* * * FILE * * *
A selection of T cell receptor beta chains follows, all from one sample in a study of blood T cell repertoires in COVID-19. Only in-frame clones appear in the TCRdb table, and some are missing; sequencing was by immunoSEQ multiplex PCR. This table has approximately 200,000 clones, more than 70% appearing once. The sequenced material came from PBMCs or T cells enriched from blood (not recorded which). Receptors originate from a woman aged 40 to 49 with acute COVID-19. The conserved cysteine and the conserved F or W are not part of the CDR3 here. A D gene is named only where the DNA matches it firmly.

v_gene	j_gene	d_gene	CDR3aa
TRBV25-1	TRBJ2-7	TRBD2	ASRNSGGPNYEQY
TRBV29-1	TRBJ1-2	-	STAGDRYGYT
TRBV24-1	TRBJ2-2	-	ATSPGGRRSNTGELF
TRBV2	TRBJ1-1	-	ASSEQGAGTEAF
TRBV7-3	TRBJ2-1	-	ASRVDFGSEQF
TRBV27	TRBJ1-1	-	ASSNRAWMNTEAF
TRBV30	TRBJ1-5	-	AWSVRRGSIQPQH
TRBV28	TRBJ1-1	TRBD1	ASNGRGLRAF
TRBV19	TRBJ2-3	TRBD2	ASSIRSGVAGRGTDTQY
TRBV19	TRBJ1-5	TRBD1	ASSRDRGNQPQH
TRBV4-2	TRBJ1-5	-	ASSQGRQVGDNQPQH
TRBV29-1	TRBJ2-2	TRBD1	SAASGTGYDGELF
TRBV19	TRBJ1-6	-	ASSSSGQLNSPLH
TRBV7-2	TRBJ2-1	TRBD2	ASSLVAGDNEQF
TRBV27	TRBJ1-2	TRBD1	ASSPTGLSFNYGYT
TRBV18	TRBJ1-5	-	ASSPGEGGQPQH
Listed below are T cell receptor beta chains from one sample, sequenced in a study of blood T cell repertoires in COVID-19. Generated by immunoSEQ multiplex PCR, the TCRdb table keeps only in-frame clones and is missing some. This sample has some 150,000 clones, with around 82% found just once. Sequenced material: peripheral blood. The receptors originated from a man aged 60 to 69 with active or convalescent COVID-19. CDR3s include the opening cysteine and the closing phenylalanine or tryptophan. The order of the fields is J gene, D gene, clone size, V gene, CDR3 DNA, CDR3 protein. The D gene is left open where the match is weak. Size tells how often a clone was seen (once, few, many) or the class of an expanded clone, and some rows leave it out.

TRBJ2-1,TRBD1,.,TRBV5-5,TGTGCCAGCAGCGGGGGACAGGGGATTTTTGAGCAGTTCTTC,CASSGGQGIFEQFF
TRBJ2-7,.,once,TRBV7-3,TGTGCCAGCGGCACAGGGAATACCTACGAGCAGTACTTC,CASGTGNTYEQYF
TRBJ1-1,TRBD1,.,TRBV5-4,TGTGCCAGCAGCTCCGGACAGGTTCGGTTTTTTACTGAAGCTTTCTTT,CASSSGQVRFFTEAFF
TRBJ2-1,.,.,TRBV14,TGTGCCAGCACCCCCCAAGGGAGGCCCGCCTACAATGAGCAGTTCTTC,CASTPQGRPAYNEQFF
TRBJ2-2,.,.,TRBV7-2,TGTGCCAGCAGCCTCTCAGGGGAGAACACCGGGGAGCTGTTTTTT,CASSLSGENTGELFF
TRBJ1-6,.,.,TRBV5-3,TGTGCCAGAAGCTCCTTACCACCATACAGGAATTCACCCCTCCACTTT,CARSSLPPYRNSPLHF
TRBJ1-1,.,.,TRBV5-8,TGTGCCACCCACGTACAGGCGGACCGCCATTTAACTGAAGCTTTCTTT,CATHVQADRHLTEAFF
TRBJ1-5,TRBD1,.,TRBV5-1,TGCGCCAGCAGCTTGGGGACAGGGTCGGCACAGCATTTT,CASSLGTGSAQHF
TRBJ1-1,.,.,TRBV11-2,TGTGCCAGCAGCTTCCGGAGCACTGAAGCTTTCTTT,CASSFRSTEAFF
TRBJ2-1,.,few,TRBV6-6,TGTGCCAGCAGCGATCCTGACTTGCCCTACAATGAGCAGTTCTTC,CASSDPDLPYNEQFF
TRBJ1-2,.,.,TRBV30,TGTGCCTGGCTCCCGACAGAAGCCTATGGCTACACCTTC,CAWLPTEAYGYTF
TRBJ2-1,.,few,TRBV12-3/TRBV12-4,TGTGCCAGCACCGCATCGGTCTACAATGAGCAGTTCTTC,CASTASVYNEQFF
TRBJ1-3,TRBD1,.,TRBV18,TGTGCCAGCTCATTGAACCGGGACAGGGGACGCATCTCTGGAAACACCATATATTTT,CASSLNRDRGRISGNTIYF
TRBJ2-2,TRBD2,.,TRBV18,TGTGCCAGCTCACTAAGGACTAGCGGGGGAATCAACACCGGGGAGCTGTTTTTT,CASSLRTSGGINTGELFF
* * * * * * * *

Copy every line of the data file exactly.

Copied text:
A selection of T cell receptor beta chains follows, all from one sample in a study of blood T cell repertoires in COVID-19. Only in-frame clones appear in the TCRdb table, and some are missing; sequencing was by immunoSEQ multiplex PCR. This table has approximately 200,000 clones, more than 70% appearing once. The sequenced material came from PBMCs or T cells enriched from blood (not recorded which). Receptors originate from a woman aged 40 to 49 with acute COVID-19. The conserved cysteine and the conserved F or W are not part of the CDR3 here. A D gene is named only where the DNA matches it firmly.

v_gene	j_gene	d_gene	CDR3aa
TRBV25-1	TRBJ2-7	TRBD2	ASRNSGGPNYEQY
TRBV29-1	TRBJ1-2	-	STAGDRYGYT
TRBV24-1	TRBJ2-2	-	ATSPGGRRSNTGELF
TRBV2	TRBJ1-1	-	ASSEQGAGTEAF
TRBV7-3	TRBJ2-1	-	ASRVDFGSEQF
TRBV27	TRBJ1-1	-	ASSNRAWMNTEAF
TRBV30	TRBJ1-5	-	AWSVRRGSIQPQH
TRBV28	TRBJ1-1	TRBD1	ASNGRGLRAF
TRBV19	TRBJ2-3	TRBD2	ASSIRSGVAGRGTDTQY
TRBV19	TRBJ1-5	TRBD1	ASSRDRGNQPQH
TRBV4-2	TRBJ1-5	-	ASSQGRQVGDNQPQH
TRBV29-1	TRBJ2-2	TRBD1	SAASGTGYDGELF
TRBV19	TRBJ1-6	-	ASSSSGQLNSPLH
TRBV7-2	TRBJ2-1	TRBD2	ASSLVAGDNEQF
TRBV27	TRBJ1-2	TRBD1	ASSPTGLSFNYGYT
TRBV18	TRBJ1-5	-	ASSPGEGGQPQH
Listed below are T cell receptor beta chains from one sample, sequenced in a study of blood T cell repertoires in COVID-19. Generated by immunoSEQ multiplex PCR, the TCRdb table keeps only in-frame clones and is missing some. This sample has some 150,000 clones, with around 82% found just once. Sequenced material: peripheral blood. The receptors originated from a man aged 60 to 69 with active or convalescent COVID-19. CDR3s include the opening cysteine and the closing phenylalanine or tryptophan. The order of the fields is J gene, D gene, clone size, V gene, CDR3 DNA, CDR3 protein. The D gene is left open where the match is weak. Size tells how often a clone was seen (once, few, many) or the class of an expanded clone, and some rows leave it out.

TRBJ2-1,TRBD1,.,TRBV5-5,TGTGCCAGCAGCGGGGGACAGGGGATTTTTGAGCAGTTCTTC,CASSGGQGIFEQFF
TRBJ2-7,.,once,TRBV7-3,TGTGCCAGCGGCACAGGGAATACCTACGAGCAGTACTTC,CASGTGNTYEQYF
TRBJ1-1,TRBD1,.,TRBV5-4,TGTGCCAGCAGCTCCGGACAGGTTCGGTTTTTTACTGAAGCTTTCTTT,CASSSGQVRFFTEAFF
TRBJ2-1,.,.,TRBV14,TGTGCCAGCACCCCCCAAGGGAGGCCCGCCTACAATGAGCAGTTCTTC,CASTPQGRPAYNEQFF
TRBJ2-2,.,.,TRBV7-2,TGTGCCAGCAGCCTCTCAGGGGAGAACACCGGGGAGCTGTTTTTT,CASSLSGENTGELFF
TRBJ1-6,.,.,TRBV5-3,TGTGCCAGAAGCTCCTTACCACCATACAGGAATTCACCCCTCCACTTT,CARSSLPPYRNSPLHF
TRBJ1-1,.,.,TRBV5-8,TGTGCCACCCACGTACAGGCGGACCGCCATTTAACTGAAGCTTTCTTT,CATHVQADRHLTEAFF
TRBJ1-5,TRBD1,.,TRBV5-1,TGCGCCAGCAGCTTGGGGACAGGGTCGGCACAGCATTTT,CASSLGTGSAQHF
TRBJ1-1,.,.,TRBV11-2,TGTGCCAGCAGCTTCCGGAGCACTGAAGCTTTCTTT,CASSFRSTEAFF
TRBJ2-1,.,few,TRBV6-6,TGTGCCAGCAGCGATCCTGACTTGCCCTACAATGAGCAGTTCTTC,CASSDPDLPYNEQFF
TRBJ1-2,.,.,TRBV30,TGTGCCTGGCTCCCGACAGAAGCCTATGGCTACACCTTC,CAWLPTEAYGYTF
TRBJ2-1,.,few,TRBV12-3/TRBV12-4,TGTGCCAGCACCGCATCGGTCTACAATGAGCAGTTCTTC,CASTASVYNEQFF
TRBJ1-3,TRBD1,.,TRBV18,TGTGCCAGCTCATTGAACCGGGACAGGGGACGCATCTCTGGAAACACCATATATTTT,CASSLNRDRGRISGNTIYF
TRBJ2-2,TRBD2,.,TRBV18,TGTGCCAGCTCACTAAGGACTAGCGGGGGAATCAACACCGGGGAGCTGTTTTTT,CASSLRTSGGINTGELFF